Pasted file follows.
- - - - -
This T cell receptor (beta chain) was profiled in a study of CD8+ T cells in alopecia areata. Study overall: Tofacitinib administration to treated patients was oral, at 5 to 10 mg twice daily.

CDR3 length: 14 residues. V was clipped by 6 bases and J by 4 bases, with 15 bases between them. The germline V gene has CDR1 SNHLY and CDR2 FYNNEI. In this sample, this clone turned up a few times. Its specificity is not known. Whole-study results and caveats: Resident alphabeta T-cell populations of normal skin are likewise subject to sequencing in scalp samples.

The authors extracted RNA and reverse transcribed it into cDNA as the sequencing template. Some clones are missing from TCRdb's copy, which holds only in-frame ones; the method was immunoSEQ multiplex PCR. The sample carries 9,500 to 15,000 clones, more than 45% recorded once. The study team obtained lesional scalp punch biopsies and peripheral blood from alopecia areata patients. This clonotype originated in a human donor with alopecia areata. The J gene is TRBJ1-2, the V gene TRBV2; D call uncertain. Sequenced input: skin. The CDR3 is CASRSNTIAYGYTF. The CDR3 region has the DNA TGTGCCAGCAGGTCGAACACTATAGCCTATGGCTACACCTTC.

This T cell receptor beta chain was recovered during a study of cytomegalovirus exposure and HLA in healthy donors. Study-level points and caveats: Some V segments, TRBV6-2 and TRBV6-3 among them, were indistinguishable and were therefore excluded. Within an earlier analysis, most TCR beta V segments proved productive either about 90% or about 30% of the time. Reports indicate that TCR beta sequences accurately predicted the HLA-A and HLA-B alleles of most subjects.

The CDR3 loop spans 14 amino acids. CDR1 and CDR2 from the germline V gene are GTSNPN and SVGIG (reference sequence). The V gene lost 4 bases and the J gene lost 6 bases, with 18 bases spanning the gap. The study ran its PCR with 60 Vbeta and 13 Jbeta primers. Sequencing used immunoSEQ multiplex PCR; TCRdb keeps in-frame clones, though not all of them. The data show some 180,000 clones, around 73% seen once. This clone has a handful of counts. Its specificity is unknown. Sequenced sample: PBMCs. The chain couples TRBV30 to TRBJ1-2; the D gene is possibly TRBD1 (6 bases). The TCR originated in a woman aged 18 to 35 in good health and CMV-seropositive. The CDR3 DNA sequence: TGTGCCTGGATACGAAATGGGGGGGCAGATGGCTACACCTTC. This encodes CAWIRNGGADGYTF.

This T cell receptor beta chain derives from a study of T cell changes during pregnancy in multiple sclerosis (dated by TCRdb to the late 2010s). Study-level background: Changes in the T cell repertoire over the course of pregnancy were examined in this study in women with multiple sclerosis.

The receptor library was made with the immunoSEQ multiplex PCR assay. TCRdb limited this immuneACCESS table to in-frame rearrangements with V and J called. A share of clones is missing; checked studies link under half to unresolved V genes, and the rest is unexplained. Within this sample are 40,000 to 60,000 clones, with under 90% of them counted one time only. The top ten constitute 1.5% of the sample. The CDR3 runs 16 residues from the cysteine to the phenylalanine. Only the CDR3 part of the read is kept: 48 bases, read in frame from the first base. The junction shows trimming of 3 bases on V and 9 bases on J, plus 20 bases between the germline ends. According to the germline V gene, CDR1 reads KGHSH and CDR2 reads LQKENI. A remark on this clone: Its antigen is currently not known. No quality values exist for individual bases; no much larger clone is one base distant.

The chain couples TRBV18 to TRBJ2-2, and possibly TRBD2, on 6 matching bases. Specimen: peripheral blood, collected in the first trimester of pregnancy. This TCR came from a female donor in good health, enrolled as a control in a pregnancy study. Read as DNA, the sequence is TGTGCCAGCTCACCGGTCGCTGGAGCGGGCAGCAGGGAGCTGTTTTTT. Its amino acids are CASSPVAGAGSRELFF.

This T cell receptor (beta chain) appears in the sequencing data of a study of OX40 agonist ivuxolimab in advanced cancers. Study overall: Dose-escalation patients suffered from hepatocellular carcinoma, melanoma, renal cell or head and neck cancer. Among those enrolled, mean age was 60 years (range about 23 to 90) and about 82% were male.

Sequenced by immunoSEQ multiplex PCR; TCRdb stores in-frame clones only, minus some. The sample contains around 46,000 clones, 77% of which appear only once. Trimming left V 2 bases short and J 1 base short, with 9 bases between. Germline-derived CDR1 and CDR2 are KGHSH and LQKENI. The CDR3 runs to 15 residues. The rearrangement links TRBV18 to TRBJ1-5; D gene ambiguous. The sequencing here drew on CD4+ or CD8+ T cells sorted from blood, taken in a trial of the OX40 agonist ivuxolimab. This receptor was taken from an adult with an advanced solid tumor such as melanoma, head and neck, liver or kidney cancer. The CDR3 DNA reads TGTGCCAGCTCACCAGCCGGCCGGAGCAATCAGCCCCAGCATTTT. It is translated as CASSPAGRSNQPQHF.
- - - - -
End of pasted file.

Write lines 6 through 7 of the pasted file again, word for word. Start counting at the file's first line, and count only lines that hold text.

This T cell receptor beta chain derives from a study of T cell changes during pregnancy in multiple sclerosis (dated by TCRdb to the late 2010s). Study-level background: Changes in the T cell repertoire over the course of pregnancy were examined in this study in women with multiple sclerosis.

The receptor library was made with the immunoSEQ multiplex PCR assay. TCRdb limited this immuneACCESS table to in-frame rearrangements with V and J called. A share of clones is missing; checked studies link under half to unresolved V genes, and the rest is unexplained. Within this sample are 40,000 to 60,000 clones, with under 90% of them counted one time only. The top ten constitute 1.5% of the sample. The CDR3 runs 16 residues from the cysteine to the phenylalanine. Only the CDR3 part of the read is kept: 48 bases, read in frame from the first base. The junction shows trimming of 3 bases on V and 9 bases on J, plus 20 bases between the germline ends. According to the germline V gene, CDR1 reads KGHSH and CDR2 reads LQKENI. A remark on this clone: Its antigen is currently not known. No quality values exist for individual bases; no much larger clone is one base distant.